LED (or fibre-optic) lighting control for a nautical chart

Gents

I’d like to mount a nautical chart on a large wall at home and light all the buoys and lighthouses on the chart so that they display the actual characteristic of the buoys/lighthouses; ie, flash red twice every three seconds or, continuous flashing white, or occulting green, etc, etc… and someone mentioned that this arduino system could be used as the brains of the operation.

My idea was to use LED lights controlled by a microprocessor or, alternatively, use fibre optic cable from a light engine controlled by a microprocessor but I’m not an electronics expert!

In total there are 24 lights, all with different characteristics, on the chart which would be hung on the wall and powered via 230v and a transformer/voltage regulator.

In short, is it feasible to achieve what I’m seeking using the arduino system combined with LED lights or fibre-optic?

Many thanks in advance for your thoughts, opinions and input.

Is this possible? Absolutely! Actually, you could do much more as well....but, you were told correctly. Arduino would be a nice fit for this size project.

And you would go with LEDs if you wanted to keep the cost down, or spend a little more for optic cable for "kewl factor" (but not necessary). Don't forget about LED brightness, there are many.

Now, the Arduino UNO only has 14 output pins and you have 24 lights. Still not a real problem but your coding is gonna be a little more trickier as you may need a few external chips for addressing all 24 lights. Or, you could go with the Arduino MEGA2560 which has 54 output pins, and now things are pretty simple to put together.

You can find all kinds of examples on the web (including Arduino.cc) showing the wiring for the lights. Your next challenge will be to get your head around how to code the timings sequences for each light. Again, go to the tutorials at Arduino.cc

http://arduino.cc/en/Tutorial/HomePage

Hope this helps....and good luck!

Uno has 20 outputs, not 14.
Wiring could be this simple,
parts from www.dipmicro.com or similar
240 to 5V adapter
LEDs
resistors, in 180-220 ohm range

I had a code sequence all typed, hit something and lost it.

Basically set up an array for each LED, every pass thru a 100mS timing loop, you read the next hi/lo value and output it.
At the end of the array, you reset a pointer back to the beginning, thus every array could be different size and appear to have different timing:

led1[9] = {0,0,0,0,1,1,1,1,1};
led2[16] = {1,1,0,0,1,1,0,0,0,0,0,0,0,0,0,0};
led3[6] = {0,0,0,1,1,1};

then the loop might be (after setting up the arrays, declaring pin numbers to be used, variables, and using pinMode to set the pins as Outputs:

void loop(){
currentMs = millis();
if (currentMs - previousMs >=100){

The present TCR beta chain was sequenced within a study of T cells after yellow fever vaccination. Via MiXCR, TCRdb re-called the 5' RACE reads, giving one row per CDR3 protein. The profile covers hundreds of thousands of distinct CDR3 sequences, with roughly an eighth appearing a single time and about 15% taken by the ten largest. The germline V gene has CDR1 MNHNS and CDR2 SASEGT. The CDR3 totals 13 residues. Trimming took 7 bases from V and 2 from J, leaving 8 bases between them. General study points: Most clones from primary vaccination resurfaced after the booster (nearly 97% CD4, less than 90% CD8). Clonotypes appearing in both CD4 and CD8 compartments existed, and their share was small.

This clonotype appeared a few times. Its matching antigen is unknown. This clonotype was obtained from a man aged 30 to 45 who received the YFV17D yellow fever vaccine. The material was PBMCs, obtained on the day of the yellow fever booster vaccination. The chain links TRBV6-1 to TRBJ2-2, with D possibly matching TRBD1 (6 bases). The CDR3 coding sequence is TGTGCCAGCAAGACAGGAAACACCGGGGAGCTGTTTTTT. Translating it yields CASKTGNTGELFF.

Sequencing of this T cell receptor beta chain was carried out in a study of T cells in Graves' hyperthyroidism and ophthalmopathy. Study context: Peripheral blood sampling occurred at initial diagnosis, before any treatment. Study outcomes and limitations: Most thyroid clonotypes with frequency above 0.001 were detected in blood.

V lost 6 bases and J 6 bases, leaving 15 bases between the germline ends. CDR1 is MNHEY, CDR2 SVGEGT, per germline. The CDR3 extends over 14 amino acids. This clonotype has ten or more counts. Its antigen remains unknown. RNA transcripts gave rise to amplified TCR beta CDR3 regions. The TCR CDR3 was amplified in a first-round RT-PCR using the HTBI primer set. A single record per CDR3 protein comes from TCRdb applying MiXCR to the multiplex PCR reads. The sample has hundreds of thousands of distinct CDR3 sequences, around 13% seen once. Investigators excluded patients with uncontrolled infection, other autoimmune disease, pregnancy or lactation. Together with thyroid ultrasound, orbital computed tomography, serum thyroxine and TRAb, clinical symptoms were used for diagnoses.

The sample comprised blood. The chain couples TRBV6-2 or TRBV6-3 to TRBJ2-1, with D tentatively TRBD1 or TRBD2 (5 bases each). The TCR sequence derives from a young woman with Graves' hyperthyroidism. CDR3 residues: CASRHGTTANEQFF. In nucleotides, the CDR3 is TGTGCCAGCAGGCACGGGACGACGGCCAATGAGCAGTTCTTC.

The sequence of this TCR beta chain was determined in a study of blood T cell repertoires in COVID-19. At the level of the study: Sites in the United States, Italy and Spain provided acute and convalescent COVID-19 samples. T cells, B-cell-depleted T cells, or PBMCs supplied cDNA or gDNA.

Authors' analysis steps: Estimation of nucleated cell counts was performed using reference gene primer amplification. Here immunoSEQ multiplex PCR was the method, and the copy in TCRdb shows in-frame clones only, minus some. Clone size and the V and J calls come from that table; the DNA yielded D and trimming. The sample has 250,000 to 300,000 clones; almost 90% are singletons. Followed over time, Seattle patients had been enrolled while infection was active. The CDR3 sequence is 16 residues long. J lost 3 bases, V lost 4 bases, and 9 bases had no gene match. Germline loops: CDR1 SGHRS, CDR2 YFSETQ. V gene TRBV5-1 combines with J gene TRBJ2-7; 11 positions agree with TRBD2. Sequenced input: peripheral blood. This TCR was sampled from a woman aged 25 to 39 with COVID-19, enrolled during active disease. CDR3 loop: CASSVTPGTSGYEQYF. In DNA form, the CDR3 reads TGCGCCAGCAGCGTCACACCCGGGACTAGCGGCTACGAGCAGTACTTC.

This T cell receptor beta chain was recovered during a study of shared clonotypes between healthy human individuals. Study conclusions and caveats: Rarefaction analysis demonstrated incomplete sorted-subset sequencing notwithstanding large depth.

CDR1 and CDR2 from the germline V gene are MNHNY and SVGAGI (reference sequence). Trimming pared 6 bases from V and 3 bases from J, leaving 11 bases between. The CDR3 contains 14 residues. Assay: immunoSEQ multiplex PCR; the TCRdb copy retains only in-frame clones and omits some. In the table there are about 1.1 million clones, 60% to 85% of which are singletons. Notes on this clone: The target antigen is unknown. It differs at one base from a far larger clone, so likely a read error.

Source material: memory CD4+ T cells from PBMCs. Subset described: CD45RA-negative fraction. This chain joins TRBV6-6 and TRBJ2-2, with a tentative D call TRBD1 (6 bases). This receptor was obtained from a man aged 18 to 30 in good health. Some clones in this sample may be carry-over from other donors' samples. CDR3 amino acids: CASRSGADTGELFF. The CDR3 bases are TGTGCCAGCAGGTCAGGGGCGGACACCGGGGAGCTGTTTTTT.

previousMs = previousMs+100;  // set up for next pass

// write led1 hi or lo
digitalWrite ( led1Pin, led1[led1pointer] );
// set up for next value
led1pointer = led1pointer + 1;
// and reset if reached the end
if (led1pointer == 9) {  led1pointer = 0;}

// repeat for the other LEDs & their sizes

digitalWrite ( led2Pin, led2[led2pointer] );
led2pointer = led2pointer + 1;
if (led2pointer == 16) {  led2pointer = 0;}

digitalWrite ( led3Pin, led3[led3pointer] );
led3pointer = led3pointer + 1;
if (led3pointer == 6) {  led3pointer = 0;}

} // end time check
} // end of loop, go check time again

Thanks guys, that's most encouraging.

I guess I now need to get my reading glasses (and my thinking head) on and get to grips with this system!

Are there any UK based suppliers of this kit and, if so, are there any recommendations?

Many thanks

Tony

http://arduino.cc/en/Main/Buy

Hi Yachtmaster Im just wondering have finished this project ? As i am trying to do the same thing as you. i have posted up a similar post on this if you want to take a look and any help i would much appreciate it.

http://forum.arduino.cc/index.php?topic=451215.0

Thanks

In total there are 24 lights, all with different characteristics, on the chart which would be hung on the wall and powered via 230v and a transformer/voltage regulator.

In short, is it feasible to achieve what I'm seeking using the arduino system combined with LED lights or fibre-optic? [/quote]

That's perfectly possible with Arduino to control a bunch of signalling LEDs.

This is acommercial product: http://lightedcharts.com/video_example/

Of course you can do it yourself with Arduino and LEDs.

Simplest possibility would be: Each LED on the map is fixed color and you simply control on/off blinking sequence.

If you want the same LED appear in different colors, simulating a lighthouse with several sectors of different colored light, like a 120 degree sector light red, 120 degree sector light green and a120 degrees sector light white, it might become a bit more complicated: You then need RGB LEDs and have to control not only on/off, but also the individual color of each LED at each time of the lighing cycle.